NORMAN — On Thursday morning, Brad Moery was on the University of Oklahoma's South Oval, trying to convince strangers to drink from a tank of water with a layer of brown sludge at the bottom.
By noon, he'd had no takers.
“Most people are scared,” he said. “They're a little hesitant when they see the brown stuff at the bottom.”
Anyone who didn't find the sludge too off-putting might have changed their minds when they heard that the water had come from OU's duck pond. But despite how it looked, the water was safe to drink, and tasted like ordinary, clean water.
Moery, a civil engineering major, and other students used the water as a part of a public demonstration organized Thursday by OU's WaTER Center.
During the demonstration, students from the center used water purification packets to treat water from the pond. After they added the packets and stirred the water for five minutes, any sediment in the water coagulated and fell to the bottom of the tank. When it did, it created what looked like a layer of filth.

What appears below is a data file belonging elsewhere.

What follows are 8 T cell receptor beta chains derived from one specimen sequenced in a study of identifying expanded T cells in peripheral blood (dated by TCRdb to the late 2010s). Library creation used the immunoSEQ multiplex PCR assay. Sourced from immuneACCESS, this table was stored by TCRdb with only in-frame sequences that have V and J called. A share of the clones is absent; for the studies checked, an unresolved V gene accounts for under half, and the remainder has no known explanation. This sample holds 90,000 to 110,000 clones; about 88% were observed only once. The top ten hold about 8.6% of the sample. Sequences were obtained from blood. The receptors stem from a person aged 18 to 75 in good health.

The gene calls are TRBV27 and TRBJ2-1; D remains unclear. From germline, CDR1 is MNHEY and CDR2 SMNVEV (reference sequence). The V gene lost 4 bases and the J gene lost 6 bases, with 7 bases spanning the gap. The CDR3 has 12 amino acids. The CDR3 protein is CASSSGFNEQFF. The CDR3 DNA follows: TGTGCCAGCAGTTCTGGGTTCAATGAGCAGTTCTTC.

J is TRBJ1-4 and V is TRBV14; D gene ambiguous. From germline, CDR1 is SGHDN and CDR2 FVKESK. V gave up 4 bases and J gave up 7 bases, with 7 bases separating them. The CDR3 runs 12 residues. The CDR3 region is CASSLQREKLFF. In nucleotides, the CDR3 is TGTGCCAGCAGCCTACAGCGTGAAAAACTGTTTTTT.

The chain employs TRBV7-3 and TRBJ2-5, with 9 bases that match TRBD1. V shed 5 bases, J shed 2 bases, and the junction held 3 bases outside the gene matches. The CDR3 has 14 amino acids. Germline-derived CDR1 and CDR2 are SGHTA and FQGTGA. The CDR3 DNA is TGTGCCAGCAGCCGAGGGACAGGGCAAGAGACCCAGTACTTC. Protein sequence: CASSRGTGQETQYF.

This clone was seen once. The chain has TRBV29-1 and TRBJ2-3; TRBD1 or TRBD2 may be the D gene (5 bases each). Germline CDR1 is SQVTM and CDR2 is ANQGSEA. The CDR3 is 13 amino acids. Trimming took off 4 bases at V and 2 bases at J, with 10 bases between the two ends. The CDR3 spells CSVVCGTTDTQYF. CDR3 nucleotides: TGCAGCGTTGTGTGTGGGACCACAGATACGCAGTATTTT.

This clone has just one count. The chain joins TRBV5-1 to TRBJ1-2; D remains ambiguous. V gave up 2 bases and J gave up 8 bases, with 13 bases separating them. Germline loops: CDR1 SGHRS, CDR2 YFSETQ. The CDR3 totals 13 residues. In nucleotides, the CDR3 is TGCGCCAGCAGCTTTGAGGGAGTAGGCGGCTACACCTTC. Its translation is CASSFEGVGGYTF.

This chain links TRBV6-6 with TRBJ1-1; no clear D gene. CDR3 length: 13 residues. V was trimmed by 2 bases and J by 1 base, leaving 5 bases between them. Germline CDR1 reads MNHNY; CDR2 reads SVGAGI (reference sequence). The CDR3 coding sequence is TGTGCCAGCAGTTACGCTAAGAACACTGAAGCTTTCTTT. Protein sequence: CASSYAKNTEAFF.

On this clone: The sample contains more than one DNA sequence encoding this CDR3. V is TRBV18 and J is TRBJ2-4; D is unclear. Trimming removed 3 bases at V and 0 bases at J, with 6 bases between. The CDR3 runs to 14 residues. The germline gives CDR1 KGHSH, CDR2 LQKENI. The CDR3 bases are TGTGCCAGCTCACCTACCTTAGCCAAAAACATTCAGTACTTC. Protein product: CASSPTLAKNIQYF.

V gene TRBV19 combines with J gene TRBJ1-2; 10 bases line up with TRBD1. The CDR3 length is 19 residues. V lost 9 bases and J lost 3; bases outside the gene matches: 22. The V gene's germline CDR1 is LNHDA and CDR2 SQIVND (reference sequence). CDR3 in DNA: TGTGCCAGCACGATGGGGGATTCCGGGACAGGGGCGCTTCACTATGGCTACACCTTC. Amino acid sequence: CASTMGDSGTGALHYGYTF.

Another chemical in the purification packet disinfected the water, making it safe to drink, Moery said.
For an added layer of purification, the students offered water filtration straws for passers-by to drink from the tank. Still, nobody was interested.
The WaTER Center — an acronym for Water Technologies for Emerging Regions — is a relatively new OU program that trains students to go to work in developing regions after they graduate. The center is a part of the university's School of Engineering and Environmental Science.
The technique the students demonstrated Thursday is a good option in an emergency situation, where people need clean water immediately and don't have another way of treating it. In an actual emergency, the water would be poured through a makeshift filter like a towel or a piece of clothing to filter out the sediment, she said.
Water filtration packets aren't always the best option in a developing region with water security issues, said Jim Chamberlain, the center's staff researcher. For the packets to work correctly, the water must be stirred for at least five minutes, he said. If a person doesn't know to stir it for long enough, the water could still be contaminated.